The incessant drip… drip… drip… coming from your kitchen faucet can be incredibly irritating. The repetitive noise with no end in sight is enough to drive us crazy. But why do faucets drip? What causes it? And more importantly, how do you fix it? Let’s find out.
Common Causes Behind a Dripping Faucet
Leaky, drippy faucets are a common problem for many homeowners. Here are a few of the most common causes behind this issue:
A damaged cartridge is one of the most common culprits behind a dripping faucet. The cartridge is responsible for controlling the flow of water to the spout, so if it becomes damaged, the faucet will drip, even when the handles are in the OFF position.
To fix this problem, you’ll need to replace the cartridge(s). If you have a two-handled faucet, you may need to replace both if the problem persists. We recommend buying your replacement cartridge from the manufacturer that makes your faucet, as generic parts can cause issues.
You’ll need to remove the handle and lift out the cartridge, paying attention to its orientation, then replace it with the new one.
In your faucet, there are a couple of rubber O-rings that are designed to hold the handle firmly in place. When these O-rings become loose, worn-out, damaged, or unseated, water can wiggle through the gaps, causing the leak.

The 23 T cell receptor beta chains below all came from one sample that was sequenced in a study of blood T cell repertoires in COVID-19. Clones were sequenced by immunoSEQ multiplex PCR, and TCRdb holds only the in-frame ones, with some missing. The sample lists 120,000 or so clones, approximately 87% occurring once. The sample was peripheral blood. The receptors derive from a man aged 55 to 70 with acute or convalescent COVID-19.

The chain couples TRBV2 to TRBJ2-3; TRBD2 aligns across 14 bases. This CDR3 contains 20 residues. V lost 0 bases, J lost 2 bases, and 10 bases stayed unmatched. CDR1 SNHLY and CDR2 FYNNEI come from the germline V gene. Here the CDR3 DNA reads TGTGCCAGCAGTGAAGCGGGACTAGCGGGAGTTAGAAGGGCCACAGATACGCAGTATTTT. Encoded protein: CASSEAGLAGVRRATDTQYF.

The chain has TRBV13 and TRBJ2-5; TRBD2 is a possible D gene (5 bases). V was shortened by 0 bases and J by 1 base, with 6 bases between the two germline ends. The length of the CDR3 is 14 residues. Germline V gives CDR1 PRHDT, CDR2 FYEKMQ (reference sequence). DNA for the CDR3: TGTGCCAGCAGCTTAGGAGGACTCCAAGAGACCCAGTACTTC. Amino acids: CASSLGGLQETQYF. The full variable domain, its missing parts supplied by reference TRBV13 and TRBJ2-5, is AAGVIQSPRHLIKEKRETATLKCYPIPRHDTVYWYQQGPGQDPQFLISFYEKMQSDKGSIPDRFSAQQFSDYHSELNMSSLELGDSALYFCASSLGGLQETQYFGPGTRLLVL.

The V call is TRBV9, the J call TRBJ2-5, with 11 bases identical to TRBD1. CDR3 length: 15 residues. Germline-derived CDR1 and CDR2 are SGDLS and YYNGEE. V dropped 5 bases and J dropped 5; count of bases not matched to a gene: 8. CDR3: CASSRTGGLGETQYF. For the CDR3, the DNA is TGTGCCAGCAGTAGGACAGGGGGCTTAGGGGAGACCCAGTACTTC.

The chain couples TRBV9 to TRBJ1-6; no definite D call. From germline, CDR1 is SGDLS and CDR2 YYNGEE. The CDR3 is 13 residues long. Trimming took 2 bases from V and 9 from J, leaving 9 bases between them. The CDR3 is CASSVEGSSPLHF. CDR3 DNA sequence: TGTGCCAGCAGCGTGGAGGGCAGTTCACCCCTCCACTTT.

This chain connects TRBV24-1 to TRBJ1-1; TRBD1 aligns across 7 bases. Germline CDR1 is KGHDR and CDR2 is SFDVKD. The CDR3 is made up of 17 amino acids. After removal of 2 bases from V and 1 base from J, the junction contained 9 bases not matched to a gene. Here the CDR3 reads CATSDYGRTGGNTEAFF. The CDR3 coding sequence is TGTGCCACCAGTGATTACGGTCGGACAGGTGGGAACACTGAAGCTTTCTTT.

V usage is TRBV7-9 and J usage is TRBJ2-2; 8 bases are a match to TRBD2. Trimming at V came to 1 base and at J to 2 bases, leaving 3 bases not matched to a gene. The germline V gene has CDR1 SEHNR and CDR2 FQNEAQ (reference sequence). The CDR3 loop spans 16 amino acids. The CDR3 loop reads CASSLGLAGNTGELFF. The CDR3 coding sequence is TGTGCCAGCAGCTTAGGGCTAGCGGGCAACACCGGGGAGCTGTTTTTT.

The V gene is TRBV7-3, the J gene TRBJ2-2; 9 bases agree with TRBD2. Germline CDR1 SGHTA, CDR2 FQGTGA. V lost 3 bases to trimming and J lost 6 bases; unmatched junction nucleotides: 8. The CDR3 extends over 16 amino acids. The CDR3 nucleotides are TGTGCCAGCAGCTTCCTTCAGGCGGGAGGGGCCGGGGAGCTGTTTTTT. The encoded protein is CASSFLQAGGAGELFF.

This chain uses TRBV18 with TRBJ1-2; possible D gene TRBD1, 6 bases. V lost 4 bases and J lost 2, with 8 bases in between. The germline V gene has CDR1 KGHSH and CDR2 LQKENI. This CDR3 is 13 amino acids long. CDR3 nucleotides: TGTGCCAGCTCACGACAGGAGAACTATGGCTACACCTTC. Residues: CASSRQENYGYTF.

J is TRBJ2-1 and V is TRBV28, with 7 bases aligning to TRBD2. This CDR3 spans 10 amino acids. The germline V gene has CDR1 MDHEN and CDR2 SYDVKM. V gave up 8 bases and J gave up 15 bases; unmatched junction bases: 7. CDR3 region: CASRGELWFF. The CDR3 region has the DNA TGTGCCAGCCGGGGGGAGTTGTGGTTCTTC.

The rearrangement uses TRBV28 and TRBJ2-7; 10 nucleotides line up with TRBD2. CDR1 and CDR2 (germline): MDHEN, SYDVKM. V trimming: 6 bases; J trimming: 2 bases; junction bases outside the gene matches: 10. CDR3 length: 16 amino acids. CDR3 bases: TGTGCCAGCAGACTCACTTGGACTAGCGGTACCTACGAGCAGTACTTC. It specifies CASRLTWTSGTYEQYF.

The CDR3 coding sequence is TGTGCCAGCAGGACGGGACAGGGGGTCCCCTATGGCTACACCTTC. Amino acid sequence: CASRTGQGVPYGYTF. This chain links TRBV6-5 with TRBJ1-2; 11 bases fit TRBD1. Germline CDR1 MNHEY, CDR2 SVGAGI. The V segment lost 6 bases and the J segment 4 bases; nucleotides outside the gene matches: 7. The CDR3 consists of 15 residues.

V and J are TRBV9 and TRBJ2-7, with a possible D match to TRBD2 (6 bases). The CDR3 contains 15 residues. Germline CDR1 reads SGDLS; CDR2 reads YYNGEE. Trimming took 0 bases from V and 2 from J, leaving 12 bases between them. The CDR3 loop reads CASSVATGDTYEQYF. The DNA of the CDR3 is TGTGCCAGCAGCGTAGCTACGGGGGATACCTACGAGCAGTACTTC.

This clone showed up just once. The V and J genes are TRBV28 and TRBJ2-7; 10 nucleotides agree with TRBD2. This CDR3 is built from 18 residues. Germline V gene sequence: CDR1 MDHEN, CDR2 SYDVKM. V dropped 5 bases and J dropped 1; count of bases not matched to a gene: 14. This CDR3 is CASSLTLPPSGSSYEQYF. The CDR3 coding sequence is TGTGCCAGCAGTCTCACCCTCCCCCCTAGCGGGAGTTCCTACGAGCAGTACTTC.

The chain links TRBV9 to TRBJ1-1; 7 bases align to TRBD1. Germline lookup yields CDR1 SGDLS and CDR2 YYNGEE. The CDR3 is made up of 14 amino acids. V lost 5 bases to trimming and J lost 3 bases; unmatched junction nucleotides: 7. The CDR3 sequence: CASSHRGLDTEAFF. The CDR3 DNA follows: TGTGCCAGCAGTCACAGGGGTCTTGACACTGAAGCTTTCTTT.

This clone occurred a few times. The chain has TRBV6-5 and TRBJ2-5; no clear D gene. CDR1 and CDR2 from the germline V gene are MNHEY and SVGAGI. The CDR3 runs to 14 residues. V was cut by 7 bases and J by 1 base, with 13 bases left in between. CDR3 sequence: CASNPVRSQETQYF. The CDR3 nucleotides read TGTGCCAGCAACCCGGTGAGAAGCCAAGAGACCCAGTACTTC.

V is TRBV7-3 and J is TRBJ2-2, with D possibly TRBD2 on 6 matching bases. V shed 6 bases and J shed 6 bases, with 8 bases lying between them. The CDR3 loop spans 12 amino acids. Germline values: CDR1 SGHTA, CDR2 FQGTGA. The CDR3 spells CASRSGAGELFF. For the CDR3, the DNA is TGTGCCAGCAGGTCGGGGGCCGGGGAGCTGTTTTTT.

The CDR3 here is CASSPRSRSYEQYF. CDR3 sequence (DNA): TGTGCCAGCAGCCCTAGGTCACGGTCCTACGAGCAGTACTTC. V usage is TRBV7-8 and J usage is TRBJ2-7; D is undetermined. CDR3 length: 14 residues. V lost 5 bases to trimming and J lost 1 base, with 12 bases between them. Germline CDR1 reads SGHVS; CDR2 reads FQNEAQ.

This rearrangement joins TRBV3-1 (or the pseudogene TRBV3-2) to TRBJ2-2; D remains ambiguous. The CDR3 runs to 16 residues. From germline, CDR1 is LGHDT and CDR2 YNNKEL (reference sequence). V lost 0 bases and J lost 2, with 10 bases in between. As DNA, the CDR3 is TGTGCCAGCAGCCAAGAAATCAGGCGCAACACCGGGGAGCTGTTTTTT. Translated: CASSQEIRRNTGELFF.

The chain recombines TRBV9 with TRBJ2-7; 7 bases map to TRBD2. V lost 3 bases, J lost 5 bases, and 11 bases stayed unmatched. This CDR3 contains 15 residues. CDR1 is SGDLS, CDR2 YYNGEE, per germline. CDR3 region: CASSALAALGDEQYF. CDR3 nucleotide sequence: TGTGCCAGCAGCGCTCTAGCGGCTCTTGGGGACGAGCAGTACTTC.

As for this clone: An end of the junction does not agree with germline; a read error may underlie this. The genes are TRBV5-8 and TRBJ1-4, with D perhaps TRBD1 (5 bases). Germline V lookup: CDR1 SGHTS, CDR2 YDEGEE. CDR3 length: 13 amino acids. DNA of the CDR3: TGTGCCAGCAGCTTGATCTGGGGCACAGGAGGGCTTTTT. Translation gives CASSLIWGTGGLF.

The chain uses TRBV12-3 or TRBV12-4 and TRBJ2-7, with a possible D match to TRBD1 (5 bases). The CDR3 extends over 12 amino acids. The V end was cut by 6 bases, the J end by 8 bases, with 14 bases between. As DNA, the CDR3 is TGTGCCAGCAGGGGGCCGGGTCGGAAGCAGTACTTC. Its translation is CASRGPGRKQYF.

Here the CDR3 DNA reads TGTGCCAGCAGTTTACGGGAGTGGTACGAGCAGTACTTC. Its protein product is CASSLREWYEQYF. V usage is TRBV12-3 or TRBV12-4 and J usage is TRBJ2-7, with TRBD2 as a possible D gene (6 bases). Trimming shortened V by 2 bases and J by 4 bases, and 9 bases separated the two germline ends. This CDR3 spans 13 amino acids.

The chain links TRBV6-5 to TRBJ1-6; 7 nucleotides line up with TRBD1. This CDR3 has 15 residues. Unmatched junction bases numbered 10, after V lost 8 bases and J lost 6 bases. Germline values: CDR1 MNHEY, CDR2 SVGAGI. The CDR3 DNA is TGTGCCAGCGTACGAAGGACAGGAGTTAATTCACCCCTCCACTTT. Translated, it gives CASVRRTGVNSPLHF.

You’ll need to disassemble the faucet and inspect the O-rings for damage to remedy the leak. If you find damaged parts, replace them with the same size O-rings.
Worn Out Washers
The washers in a faucet sit against the valve seat, which is responsible for connecting the faucet and the spout. After years of constant use, friction can wear the washers in your faucet down, preventing them from doing their job correctly. Alternatively, improperly sized or installed washers can cause the same issue.
To stop the leak, you’ll need to inspect the washer for damage and signs of wear, replacing it as needed. If you’re unsure whether the size is correct, refer to your owner’s manual for guidance. Additionally, ensure the washer is seated properly before reassembling the faucet.
Sometimes, the problem is as simple as corrosion or mineral deposits in the spout’s aerator. At the end of the fixture in most faucets, there’s a small screen responsible for adding air to the faucet. Over time, minerals from the water can build up behind the screen, creating a chalky, white mess on the aerator.
Alternatively, the aerator may become rusty due to high humidity or prolonged water exposure. When the screen becomes partially or completely blocked, you might notice that water continues to drip after the faucet shuts off, but not for long. This happens because a few water droplets get stuck behind the aerator on top of the corrosion or mineral deposits.
Once you turn the water off, those droplets eventually make their way out, creating the illusion of a leaky faucet. In actuality, the faucet isn’t leaking, but the water stuck in the spout is meandering out.